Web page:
Mr Tottenham asked the witness if he had any comments to make about the Building Control Act Regulations (BCAR) and the issue of self-certification in relation to the building regulations. 

“Since 2014 and the introduction of the BCAR, there has been significant improvement in building standards, and self-certification forms part of that process.

“We’re seeing a dramatic increase in building standards, so the competency of individuals for signing-off is functioning,” he said.  

He said that the developments in building design will see rapid change in materials used and the design of buildings, and it would serve everyone if there was a more frequent review of the regulations. 

Mr Tottenham asked the witness to what extent has the practice within the Dublin Fire Brigade and Ireland been informed by the Stardust fire.

 Mr Keeley replied that legislation has not been directly produced as a result of it, but updates of regulations would have been informed by it.  

“Personally, I was employed in Dublin Fire Brigade in ‘86, and that’s probably as a direct result of the Stardust and the decision to increase the numbers within Dublin Fire Brigade and the need for additional stations,” he said, adding that increased staff training and the use of the best equipment was also a direct result of the Stardust fire.  

Seán Guerin SC, representing a number of the families of the deceased, referenced the Place of Public Assembly process and asked whether the fire brigade have no part between the approval of the initial design of a building and any review after the building is completed. 

Mr Keeley confirmed that it was not considered a routine part of the process for Dublin Fire Brigade to conduct an inspection during the construction process.

He said that there are a number of inspections by building control inspectors, but this is not the responsibility of the fire brigade. 

“The system that currently exists requires that the owner, builder and architect all have responsibility for ensuring that the structure is built in accordance with the regulations and the certificate that’s been issued.

“The prospect of examining every premises that requires a fire certificate at that level would be very onerous and extremely challenging. It would require an extreme amount of resources to manage,” said Mr Keeley.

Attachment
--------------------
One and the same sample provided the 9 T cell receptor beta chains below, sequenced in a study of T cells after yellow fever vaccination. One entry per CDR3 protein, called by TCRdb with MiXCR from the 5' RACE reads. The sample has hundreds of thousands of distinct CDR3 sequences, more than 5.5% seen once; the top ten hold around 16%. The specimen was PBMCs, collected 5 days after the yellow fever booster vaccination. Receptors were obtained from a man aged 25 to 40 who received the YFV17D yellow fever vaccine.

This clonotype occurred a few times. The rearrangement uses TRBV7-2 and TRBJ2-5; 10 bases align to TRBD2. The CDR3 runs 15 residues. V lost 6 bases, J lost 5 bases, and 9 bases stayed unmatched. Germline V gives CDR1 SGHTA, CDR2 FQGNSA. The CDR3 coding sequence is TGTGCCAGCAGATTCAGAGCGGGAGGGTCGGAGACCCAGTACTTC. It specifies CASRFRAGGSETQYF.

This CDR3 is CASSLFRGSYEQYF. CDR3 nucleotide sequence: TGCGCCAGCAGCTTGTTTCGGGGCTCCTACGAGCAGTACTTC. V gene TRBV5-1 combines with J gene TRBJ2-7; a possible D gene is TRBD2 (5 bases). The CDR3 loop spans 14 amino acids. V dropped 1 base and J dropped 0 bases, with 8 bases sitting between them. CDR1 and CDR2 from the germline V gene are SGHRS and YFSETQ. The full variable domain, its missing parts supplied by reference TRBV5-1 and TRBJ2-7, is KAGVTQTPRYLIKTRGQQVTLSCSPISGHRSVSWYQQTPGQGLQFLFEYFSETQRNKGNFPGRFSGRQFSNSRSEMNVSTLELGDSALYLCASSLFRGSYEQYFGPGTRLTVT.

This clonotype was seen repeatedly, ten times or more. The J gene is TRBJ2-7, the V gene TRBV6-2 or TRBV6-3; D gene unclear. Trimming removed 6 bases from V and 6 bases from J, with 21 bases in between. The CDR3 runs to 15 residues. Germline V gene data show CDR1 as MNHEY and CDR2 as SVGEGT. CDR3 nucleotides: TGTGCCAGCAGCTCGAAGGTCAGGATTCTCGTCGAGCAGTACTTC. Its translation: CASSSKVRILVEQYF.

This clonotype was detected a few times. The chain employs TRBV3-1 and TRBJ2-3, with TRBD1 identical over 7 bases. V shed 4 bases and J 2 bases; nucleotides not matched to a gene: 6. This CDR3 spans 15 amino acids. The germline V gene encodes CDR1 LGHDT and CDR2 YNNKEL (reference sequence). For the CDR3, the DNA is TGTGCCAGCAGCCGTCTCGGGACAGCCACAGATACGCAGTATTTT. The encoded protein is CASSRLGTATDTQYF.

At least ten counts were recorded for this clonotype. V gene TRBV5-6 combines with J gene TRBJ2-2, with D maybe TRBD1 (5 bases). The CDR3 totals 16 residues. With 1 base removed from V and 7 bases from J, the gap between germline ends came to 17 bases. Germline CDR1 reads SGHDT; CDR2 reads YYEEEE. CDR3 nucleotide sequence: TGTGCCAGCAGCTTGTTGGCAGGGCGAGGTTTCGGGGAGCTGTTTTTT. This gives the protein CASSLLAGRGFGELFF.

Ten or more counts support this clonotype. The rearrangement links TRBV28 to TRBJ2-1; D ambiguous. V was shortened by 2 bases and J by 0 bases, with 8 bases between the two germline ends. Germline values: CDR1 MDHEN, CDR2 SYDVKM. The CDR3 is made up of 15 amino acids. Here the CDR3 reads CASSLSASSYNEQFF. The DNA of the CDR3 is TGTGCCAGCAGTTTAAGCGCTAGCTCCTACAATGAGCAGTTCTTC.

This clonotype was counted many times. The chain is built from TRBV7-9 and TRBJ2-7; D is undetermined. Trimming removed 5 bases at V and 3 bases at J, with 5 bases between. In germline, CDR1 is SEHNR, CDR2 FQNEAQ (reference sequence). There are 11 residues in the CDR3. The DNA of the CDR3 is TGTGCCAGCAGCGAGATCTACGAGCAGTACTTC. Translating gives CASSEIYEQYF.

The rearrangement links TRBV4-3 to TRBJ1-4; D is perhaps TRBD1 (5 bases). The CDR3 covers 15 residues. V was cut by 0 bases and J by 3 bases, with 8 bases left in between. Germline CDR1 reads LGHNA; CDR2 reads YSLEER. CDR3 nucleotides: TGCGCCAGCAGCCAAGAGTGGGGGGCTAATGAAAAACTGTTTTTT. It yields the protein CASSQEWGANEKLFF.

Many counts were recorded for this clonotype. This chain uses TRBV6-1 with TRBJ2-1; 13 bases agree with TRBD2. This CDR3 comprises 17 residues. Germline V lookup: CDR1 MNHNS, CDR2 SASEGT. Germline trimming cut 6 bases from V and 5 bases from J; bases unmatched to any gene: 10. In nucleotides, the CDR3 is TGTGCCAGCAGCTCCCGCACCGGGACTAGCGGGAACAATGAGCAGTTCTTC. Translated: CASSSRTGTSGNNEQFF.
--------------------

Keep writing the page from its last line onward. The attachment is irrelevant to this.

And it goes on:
He agreed with Mr Guerin that it was “hard to disagree” with the evidence of fire engineer Martin Davidson, who had told the inquest that it would be better for a third party to sign off on the plans rather than self-certification. 

Bernard Condon SC, representing a number of families, said that Mr Davidson had said that other jurisdictions require that an annual fire safety assessment be carried out on public buildings, and Mr Condon put it to Mr Keeley that this was “a potential gap in the system here” in Ireland. 

“Anything that improves the safety of the public has to be considered. The fire safety assessment on an annual basis would certainly be an advantage,” said Mr Keeley, adding that a form of evaluation of the fire risk assessment of any changes made to a building would be beneficial. 

In response to a question from the jury asking the witness whether he considered there was any area of the current legislation that needed attention, Mr Keeley replied that the updating of technical guidance documents would be welcomed, as well as a faster capacity to review those documents. 

At the conclusion of Mr Keeley’s evidence, coroner Dr Myra Cullinane said that this concluded the hearing of witness evidence in the inquest. She told the jury to return tomorrow for a review of their documents and an opportunity to review photographic or video evidence, and she also informed all interested parties to make any submissions. 

The inquest continues tomorrow in the Pillar Room of the Rotunda Hospital.